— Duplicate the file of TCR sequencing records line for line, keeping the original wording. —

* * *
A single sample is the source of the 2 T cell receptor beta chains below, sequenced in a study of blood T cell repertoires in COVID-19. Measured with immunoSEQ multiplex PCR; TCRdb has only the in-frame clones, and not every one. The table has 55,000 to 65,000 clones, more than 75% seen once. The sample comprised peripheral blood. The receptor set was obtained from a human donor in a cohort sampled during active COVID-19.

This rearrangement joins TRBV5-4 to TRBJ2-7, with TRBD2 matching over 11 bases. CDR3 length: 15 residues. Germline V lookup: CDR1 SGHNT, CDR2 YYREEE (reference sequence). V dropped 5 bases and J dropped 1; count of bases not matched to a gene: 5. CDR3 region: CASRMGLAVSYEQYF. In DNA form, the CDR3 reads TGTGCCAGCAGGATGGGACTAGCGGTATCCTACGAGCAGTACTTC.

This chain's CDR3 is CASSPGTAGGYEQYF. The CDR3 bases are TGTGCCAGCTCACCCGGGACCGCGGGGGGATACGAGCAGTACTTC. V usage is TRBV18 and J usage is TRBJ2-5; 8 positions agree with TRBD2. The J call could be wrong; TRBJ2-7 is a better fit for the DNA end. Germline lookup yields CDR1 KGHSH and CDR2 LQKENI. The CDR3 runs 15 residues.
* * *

A single sample is the source of the 2 T cell receptor beta chains below, sequenced in a study of blood T cell repertoires in COVID-19. Measured with immunoSEQ multiplex PCR; TCRdb has only the in-frame clones, and not every one. The table has 55,000 to 65,000 clones, more than 75% seen once. The sample comprised peripheral blood. The receptor set was obtained from a human donor in a cohort sampled during active COVID-19.

This rearrangement joins TRBV5-4 to TRBJ2-7, with TRBD2 matching over 11 bases. CDR3 length: 15 residues. Germline V lookup: CDR1 SGHNT, CDR2 YYREEE (reference sequence). V dropped 5 bases and J dropped 1; count of bases not matched to a gene: 5. CDR3 region: CASRMGLAVSYEQYF. In DNA form, the CDR3 reads TGTGCCAGCAGGATGGGACTAGCGGTATCCTACGAGCAGTACTTC.

This chain's CDR3 is CASSPGTAGGYEQYF. The CDR3 bases are TGTGCCAGCTCACCCGGGACCGCGGGGGGATACGAGCAGTACTTC. V usage is TRBV18 and J usage is TRBJ2-5; 8 positions agree with TRBD2. The J call could be wrong; TRBJ2-7 is a better fit for the DNA end. Germline lookup yields CDR1 KGHSH and CDR2 LQKENI. The CDR3 runs 15 residues.